Students Transition From Summer Sleep Habits


Artwork by Belle Dilger

After junior Marley Crepps finished his test, he passed out at his desk. Crepps believes that having an inconsistent sleep schedule can completely throw off a student’s work ethic. Part of this has to do with students having to alter their sleep schedule from summer to the beginning of the school year. According to Johns Hopkins Medical center, teens need 9 to 9 ½ hours of sleep per night. Another student, junior James Hartline, suffers from the same issues as Crepps. Hartline has noticed a large change in his sleeping habits. He says the sleep transition from summer to school was difficult. 

“Once I started my junior year, I realized that I would not have the same freedom that I would otherwise have [during the summer],” Hartline said.

Sophomore Dorian Manewitz has trouble keeping up with his schoolwork; he says that the transition has made his school work decline in quality.

“By the point that I went to sleep, I hadn’t really done much, I didn’t have much time to do homework because I had procrastinated and was just not acclimated,” Manewitz said.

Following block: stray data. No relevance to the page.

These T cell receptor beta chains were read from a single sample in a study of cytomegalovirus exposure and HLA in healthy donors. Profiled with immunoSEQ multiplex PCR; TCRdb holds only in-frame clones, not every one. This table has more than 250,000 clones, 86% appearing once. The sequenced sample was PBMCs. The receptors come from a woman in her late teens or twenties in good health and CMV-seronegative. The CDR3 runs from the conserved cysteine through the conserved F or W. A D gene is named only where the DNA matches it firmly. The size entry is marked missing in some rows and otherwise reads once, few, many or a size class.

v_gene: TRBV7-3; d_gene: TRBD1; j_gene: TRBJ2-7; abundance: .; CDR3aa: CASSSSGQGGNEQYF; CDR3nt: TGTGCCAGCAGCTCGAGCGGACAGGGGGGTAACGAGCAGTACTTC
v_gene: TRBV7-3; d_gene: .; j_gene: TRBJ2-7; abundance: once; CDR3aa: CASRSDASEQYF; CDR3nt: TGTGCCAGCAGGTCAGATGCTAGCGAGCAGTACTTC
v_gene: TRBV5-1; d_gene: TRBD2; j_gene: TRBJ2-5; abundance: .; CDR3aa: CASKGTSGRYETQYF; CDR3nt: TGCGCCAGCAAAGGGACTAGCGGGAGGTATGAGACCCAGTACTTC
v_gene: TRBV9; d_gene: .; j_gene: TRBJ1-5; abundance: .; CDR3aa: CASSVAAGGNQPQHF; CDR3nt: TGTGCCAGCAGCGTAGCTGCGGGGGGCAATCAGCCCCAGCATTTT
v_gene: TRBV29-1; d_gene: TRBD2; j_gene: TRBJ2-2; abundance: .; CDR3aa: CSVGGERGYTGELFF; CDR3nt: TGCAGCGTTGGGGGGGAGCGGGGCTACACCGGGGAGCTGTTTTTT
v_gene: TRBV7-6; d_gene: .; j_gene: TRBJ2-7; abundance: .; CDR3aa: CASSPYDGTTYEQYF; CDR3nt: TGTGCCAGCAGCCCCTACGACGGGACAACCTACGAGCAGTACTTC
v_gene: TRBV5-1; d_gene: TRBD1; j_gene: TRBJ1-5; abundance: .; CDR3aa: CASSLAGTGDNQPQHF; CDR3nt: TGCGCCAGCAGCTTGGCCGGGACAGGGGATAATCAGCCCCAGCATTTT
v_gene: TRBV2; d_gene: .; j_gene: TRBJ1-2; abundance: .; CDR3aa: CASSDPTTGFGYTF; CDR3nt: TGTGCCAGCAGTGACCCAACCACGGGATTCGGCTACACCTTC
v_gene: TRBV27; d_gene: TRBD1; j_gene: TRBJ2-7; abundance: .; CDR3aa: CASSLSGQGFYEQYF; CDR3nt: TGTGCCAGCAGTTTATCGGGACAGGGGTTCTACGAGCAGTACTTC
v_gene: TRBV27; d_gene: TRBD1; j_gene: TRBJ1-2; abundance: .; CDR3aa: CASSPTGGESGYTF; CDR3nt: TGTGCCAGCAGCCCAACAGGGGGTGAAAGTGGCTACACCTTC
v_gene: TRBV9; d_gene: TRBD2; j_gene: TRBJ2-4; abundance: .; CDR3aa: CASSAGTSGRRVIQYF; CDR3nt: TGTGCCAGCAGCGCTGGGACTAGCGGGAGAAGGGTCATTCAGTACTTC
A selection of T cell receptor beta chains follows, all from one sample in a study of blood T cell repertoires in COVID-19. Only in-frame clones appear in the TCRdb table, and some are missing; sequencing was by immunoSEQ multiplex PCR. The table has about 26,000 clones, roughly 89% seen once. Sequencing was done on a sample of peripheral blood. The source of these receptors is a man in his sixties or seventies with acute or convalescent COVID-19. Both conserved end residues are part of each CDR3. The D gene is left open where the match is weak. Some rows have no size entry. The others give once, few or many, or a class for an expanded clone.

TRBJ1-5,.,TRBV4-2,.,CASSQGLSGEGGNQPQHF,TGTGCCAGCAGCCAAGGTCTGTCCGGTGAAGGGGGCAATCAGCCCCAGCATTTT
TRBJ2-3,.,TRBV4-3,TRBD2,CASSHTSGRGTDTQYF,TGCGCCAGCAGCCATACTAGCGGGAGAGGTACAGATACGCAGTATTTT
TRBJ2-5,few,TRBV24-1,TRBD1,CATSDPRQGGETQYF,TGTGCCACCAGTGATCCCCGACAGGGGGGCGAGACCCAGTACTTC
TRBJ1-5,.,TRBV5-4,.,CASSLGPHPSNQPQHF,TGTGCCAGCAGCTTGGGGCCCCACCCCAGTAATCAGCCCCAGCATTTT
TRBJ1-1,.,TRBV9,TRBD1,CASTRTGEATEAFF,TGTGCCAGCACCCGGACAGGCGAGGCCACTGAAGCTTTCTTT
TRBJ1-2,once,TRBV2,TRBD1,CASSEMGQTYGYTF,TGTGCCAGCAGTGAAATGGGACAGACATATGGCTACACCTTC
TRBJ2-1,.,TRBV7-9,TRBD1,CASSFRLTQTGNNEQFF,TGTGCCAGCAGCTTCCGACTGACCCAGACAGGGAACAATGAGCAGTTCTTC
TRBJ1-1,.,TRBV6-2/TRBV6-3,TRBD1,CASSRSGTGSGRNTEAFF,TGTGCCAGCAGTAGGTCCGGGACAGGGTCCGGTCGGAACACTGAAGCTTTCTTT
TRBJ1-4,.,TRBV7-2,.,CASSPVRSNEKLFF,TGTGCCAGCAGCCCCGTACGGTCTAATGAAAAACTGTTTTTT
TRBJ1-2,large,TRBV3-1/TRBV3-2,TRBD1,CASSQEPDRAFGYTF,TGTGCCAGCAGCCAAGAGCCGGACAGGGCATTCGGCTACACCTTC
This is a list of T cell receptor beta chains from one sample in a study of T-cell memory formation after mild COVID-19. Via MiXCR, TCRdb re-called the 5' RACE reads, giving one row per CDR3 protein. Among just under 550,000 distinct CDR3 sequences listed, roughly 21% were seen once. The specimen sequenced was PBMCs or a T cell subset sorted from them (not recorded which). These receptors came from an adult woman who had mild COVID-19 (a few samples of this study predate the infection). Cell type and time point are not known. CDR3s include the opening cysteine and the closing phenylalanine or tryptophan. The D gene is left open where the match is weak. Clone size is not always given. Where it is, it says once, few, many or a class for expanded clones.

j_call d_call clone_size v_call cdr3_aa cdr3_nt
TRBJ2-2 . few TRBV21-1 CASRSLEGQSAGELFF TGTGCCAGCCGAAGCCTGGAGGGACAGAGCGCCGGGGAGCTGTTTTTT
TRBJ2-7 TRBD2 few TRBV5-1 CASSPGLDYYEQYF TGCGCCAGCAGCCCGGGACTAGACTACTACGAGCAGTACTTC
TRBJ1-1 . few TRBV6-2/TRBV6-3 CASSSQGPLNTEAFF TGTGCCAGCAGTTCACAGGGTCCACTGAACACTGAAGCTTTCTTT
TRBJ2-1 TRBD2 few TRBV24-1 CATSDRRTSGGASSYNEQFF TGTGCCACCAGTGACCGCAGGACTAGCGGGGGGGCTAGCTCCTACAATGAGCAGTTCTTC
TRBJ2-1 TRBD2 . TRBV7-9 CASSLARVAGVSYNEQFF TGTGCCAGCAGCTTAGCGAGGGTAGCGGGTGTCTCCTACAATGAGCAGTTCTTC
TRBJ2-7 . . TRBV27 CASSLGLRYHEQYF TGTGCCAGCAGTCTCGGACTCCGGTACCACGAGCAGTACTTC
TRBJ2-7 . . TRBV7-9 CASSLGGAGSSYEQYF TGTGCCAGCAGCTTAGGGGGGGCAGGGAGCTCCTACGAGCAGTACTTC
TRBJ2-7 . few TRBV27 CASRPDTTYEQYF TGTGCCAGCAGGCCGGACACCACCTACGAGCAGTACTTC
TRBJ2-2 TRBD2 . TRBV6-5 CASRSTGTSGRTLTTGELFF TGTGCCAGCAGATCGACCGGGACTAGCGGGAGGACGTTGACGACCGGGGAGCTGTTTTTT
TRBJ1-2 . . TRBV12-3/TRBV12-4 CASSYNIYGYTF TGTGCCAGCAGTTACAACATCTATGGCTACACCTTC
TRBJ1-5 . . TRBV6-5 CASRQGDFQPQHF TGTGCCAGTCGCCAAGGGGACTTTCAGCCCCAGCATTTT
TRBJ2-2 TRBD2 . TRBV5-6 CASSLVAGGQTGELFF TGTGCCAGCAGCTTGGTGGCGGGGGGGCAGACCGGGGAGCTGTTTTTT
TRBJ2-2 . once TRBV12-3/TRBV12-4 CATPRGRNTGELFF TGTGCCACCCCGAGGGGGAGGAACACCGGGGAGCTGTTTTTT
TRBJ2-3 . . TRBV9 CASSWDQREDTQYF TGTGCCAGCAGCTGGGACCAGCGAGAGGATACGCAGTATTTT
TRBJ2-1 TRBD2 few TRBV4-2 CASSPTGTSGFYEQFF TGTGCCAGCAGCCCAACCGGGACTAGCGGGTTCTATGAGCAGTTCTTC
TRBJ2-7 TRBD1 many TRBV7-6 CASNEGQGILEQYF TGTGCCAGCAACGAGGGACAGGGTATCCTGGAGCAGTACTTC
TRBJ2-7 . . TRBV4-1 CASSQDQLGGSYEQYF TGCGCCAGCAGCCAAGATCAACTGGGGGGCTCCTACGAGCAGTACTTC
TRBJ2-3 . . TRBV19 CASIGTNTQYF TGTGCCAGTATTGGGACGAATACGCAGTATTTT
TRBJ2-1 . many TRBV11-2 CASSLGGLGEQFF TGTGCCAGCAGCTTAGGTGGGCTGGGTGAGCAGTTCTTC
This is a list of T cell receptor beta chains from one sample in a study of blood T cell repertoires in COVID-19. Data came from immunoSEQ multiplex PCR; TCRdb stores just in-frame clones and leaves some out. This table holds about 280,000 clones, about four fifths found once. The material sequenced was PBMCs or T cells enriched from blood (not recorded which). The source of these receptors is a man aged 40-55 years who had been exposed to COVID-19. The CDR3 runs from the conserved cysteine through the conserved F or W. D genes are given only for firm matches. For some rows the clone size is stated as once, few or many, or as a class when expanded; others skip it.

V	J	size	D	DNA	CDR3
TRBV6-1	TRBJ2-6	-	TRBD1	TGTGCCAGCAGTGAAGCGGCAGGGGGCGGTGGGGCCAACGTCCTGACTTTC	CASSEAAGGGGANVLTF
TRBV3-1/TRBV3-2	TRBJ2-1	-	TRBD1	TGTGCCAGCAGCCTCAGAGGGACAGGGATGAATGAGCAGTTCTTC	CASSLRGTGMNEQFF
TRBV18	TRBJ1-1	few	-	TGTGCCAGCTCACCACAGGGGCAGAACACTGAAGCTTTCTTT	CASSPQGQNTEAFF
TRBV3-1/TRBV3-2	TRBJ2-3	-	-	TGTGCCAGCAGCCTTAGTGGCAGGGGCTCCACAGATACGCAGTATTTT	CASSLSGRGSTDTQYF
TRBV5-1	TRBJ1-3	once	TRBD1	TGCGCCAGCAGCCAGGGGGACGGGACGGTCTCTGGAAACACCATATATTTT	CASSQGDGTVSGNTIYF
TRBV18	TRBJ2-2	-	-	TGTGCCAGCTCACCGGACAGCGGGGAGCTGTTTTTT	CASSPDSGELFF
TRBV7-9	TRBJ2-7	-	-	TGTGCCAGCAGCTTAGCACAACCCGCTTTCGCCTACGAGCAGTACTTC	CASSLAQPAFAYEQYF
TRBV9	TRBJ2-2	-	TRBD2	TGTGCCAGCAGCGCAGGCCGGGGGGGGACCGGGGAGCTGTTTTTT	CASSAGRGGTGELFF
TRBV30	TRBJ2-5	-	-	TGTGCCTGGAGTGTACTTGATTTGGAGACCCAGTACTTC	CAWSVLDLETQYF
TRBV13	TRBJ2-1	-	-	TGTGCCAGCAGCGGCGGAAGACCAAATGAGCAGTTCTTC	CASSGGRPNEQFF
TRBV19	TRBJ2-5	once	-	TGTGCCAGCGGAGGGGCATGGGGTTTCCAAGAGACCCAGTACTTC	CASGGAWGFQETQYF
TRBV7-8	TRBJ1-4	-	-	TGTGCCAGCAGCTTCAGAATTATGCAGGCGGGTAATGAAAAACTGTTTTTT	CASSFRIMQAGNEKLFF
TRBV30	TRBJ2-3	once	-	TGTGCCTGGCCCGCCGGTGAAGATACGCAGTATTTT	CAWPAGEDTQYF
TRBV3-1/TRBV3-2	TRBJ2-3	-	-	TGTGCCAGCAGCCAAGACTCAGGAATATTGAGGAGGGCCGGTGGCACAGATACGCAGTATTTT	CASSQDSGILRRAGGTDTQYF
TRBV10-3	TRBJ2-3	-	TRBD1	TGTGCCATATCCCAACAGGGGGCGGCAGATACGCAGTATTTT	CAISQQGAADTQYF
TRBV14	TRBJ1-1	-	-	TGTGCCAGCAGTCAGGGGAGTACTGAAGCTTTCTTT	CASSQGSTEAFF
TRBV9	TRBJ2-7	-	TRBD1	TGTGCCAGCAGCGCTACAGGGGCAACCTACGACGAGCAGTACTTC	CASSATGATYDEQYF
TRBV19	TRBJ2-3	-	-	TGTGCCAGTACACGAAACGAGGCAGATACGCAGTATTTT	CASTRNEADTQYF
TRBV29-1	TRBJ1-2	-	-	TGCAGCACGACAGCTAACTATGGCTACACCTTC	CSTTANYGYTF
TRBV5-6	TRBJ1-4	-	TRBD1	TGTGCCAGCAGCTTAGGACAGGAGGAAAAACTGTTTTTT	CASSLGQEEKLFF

Junior Canek Morales says his sleep schedule has improved since the start of the school year. 

“It definitely changed a lot [during the school year]. Now I go to bed at 11:00 p.m. and I usually wake up at 7:30, so I actually feel better now that school’s started,” Morales said.

 Senior Camille Taylor says that things have gotten easier due to her having to wake up early over the summer to go to athletic practices.

“I thought [the transition] was really easy because, after a long day of school, I would be tired anyway, and I would fall asleep at the time I wanted to go to bed,” Taylor said. 

Senior Bella Gray, despite waking up early, also claims that she follows a similar sleep schedule as Taylor, with athletics playing a major role in it as well.

“I shoot for 10:30 maybe 10:45, and I’d wake up at like 5:46,” Gray said.  

Hartline thinks all students truly need is a steady sleep schedule with proper time management to have a successful high school career. Hartline says that a small amount of sleep can make a significant difference to one’s sleep schedule. 

“Even a 30 minute reduction in alarm time is quite the mountain to climb,” Hartline said.